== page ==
The nearly unanimous scholarly consensus is that one should not compare entire religious traditions. “Big comparison,” we're told, is vague, unilluminating, and misleading. And this is because religions are just too big and internally diverse to helpfully compare. Worse, big comparison implicates and extends the essentialist and colonialist legacies of the field's origins. This article contends that such arguments fail, and it argues for the inevitability of big comparison and the possibility and value of executing such comparison well. The patterns of thought in virtue of which big comparison is rejected are not only part and parcel of responsible interpretation but a consequence of commitment to holism. Engaging recent philosophical work on “generics” and considering the way concepts like race can enable illuminating comparison such as those involved in discourse about value gaps between white and black lives, I further argue that matters are not saliently different when it comes to comparing under categories like “Judaism” or “Buddhism.” As racial categories admit of useful and problematic comparative usage, so too religious categories. I conclude by offering several snapshots of fruitful big comparison and showing that the case against big comparison itself depends on the very modes of thought it wishes to proscribe.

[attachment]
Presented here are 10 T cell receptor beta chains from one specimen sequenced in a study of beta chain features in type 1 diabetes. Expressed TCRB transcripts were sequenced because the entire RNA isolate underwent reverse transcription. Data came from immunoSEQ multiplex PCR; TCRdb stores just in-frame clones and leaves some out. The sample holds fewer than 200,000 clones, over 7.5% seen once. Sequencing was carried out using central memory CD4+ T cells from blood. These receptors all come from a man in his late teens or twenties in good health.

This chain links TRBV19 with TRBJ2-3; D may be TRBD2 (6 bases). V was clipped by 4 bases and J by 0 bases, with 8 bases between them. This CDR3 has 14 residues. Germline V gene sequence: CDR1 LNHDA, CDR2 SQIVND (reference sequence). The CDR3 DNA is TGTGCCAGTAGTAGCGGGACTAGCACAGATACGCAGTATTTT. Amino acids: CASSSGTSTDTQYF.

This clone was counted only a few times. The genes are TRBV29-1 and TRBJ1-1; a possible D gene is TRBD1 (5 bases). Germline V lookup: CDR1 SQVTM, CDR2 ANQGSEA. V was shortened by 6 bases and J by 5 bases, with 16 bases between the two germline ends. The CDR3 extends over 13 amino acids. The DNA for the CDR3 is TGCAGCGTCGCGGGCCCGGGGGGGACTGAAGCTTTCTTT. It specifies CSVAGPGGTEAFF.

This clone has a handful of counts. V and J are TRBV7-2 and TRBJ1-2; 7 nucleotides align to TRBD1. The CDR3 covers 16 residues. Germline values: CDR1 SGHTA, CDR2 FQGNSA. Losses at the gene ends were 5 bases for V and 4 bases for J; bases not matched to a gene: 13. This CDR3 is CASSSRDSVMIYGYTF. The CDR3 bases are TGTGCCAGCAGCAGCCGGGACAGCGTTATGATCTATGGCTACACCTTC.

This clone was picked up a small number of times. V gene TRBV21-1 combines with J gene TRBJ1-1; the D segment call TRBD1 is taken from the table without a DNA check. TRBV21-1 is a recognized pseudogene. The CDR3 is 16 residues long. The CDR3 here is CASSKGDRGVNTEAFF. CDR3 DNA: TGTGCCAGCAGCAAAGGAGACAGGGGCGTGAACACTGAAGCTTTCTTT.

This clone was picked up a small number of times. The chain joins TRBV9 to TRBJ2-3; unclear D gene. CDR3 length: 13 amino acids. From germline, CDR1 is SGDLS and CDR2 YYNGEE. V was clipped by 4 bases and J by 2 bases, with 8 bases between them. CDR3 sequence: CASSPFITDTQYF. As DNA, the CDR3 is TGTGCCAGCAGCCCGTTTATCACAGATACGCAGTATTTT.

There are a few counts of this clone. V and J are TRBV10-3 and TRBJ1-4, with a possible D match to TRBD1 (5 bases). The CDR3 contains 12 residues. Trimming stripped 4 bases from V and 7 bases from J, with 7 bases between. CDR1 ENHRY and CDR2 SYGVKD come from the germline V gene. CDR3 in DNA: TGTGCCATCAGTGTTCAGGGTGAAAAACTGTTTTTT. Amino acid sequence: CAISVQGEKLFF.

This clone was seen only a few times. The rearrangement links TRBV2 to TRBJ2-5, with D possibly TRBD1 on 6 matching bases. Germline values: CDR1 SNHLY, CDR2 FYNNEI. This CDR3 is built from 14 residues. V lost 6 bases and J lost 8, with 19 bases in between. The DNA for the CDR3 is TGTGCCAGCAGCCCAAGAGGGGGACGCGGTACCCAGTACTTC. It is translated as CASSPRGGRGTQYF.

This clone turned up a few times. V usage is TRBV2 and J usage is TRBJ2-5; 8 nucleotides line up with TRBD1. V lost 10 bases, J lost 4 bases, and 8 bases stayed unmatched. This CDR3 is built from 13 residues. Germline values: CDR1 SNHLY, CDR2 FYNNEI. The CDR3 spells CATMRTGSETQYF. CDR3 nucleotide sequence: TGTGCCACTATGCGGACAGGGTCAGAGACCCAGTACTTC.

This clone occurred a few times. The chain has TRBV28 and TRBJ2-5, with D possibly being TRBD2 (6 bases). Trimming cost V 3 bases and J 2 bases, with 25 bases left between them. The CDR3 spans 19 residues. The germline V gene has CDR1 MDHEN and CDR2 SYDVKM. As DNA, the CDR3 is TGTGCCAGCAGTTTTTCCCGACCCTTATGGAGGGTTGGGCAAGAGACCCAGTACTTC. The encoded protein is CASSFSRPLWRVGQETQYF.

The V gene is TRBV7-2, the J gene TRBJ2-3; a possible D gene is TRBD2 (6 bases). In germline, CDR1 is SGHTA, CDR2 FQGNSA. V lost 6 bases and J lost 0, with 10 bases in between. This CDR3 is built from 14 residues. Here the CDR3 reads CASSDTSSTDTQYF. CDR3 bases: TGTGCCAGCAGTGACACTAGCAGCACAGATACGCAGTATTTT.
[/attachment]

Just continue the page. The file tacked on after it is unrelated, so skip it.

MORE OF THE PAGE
Religion Compass – Wiley
Published: Jan 1, 2018
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